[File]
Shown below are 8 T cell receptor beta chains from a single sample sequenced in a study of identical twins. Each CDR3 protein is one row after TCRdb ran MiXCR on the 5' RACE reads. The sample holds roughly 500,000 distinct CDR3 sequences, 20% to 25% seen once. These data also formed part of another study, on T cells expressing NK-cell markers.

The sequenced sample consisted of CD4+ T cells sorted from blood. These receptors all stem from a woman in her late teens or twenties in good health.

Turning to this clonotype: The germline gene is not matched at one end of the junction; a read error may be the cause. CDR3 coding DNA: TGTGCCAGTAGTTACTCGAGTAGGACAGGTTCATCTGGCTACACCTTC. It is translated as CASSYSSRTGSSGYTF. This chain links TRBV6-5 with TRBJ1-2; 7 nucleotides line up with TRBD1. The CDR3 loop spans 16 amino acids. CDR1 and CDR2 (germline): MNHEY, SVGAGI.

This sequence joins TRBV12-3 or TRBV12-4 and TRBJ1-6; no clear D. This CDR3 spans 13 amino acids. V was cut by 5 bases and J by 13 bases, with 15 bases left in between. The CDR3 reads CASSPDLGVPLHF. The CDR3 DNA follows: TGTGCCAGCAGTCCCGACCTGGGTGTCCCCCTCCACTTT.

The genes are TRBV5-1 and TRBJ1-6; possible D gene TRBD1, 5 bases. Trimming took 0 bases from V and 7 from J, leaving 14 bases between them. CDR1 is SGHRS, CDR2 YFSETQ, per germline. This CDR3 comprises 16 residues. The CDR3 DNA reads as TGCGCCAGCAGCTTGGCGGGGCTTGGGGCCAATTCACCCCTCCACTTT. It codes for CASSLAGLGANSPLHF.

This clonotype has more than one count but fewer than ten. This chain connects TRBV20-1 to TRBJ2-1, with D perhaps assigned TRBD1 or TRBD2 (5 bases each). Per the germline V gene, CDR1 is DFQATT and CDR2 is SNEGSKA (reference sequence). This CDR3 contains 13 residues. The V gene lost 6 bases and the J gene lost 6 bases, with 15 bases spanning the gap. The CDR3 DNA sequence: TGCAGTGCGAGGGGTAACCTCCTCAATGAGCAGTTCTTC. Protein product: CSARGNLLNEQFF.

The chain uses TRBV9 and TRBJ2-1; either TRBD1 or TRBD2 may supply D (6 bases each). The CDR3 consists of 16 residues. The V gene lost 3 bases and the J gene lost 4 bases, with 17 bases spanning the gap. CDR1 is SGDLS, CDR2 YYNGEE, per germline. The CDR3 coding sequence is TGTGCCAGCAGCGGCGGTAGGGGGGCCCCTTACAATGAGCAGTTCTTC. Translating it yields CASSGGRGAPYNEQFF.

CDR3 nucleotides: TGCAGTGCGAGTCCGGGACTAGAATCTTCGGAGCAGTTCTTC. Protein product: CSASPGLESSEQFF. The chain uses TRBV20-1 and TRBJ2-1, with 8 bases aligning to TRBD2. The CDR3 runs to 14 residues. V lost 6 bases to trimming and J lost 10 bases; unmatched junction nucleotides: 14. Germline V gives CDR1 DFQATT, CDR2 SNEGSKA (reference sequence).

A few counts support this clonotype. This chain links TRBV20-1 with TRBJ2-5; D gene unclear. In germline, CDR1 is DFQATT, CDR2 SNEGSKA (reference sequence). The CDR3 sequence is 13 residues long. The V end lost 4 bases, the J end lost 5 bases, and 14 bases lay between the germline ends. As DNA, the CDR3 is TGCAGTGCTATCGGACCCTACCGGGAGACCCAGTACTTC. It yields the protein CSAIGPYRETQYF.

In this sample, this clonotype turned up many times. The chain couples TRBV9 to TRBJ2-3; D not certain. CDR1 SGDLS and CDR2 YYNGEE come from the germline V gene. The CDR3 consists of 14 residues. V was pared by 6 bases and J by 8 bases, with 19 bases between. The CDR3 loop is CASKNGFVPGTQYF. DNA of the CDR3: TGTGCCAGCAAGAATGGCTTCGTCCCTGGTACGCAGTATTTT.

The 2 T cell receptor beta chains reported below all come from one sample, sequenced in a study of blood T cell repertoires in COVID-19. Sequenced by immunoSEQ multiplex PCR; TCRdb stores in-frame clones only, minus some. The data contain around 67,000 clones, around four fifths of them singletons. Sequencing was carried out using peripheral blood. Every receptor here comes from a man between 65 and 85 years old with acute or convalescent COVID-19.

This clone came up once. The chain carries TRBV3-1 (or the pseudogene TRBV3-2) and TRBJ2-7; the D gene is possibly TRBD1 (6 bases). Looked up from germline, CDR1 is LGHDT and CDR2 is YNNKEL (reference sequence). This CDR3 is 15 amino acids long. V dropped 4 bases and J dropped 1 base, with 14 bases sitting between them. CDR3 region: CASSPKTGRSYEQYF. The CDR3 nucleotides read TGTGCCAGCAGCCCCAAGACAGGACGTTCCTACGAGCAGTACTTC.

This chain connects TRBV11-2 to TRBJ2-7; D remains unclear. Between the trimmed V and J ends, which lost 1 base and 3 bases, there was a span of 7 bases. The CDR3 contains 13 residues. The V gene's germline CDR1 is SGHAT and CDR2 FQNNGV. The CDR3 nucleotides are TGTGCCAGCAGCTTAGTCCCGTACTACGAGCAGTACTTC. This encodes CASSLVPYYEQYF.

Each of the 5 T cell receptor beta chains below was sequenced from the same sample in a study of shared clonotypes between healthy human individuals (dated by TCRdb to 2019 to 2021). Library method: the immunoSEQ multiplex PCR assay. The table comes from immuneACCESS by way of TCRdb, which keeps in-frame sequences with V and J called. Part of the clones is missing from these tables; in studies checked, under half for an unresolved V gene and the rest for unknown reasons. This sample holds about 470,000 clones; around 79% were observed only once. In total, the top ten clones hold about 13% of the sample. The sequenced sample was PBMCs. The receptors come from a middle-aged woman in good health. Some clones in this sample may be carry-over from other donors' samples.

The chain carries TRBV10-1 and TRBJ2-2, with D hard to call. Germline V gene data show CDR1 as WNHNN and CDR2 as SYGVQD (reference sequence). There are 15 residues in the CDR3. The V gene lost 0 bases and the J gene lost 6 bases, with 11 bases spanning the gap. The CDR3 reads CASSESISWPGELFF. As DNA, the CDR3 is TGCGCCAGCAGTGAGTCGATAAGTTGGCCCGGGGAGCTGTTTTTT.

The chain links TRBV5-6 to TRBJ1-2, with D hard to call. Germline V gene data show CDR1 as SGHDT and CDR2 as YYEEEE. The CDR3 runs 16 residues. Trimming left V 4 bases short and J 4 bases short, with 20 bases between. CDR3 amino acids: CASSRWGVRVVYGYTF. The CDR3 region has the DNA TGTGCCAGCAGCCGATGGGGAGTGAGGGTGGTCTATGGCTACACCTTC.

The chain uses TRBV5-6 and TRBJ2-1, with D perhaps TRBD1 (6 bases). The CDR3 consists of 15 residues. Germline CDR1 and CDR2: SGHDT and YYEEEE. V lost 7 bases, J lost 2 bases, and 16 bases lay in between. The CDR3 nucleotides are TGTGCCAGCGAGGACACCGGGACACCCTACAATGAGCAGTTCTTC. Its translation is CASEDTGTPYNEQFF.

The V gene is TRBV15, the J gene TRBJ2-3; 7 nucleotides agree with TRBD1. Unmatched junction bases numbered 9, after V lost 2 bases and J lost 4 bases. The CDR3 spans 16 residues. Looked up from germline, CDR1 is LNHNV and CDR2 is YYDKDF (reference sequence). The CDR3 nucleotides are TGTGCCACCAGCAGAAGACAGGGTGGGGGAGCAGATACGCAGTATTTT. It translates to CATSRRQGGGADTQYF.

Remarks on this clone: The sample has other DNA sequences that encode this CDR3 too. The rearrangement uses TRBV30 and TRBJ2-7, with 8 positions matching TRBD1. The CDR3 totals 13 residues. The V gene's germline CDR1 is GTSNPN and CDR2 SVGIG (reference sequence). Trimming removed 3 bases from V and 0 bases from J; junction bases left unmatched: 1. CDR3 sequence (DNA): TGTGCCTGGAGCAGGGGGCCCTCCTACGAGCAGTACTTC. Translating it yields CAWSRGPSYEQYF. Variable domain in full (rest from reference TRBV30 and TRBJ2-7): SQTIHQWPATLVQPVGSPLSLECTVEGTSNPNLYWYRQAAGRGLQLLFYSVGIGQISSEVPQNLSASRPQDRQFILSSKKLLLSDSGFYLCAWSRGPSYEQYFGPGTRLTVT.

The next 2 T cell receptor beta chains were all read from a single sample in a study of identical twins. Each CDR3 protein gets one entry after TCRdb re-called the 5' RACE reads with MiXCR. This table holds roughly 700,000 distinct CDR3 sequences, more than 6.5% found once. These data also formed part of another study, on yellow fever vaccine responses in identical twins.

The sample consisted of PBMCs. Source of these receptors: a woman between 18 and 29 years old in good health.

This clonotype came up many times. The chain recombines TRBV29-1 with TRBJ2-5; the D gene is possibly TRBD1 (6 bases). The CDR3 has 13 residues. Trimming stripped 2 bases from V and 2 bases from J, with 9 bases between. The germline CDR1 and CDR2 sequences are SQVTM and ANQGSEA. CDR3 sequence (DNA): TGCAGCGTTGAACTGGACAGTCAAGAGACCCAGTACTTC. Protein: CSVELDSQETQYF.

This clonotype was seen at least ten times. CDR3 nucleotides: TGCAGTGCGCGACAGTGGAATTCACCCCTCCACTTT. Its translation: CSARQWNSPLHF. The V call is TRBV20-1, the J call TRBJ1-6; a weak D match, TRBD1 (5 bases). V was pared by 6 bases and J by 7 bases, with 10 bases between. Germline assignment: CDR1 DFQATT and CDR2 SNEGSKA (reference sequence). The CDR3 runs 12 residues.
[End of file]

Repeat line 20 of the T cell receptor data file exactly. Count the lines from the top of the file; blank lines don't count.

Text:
The next 2 T cell receptor beta chains were all read from a single sample in a study of identical twins. Each CDR3 protein gets one entry after TCRdb re-called the 5' RACE reads with MiXCR. This table holds roughly 700,000 distinct CDR3 sequences, more than 6.5% found once. These data also formed part of another study, on yellow fever vaccine responses in identical twins.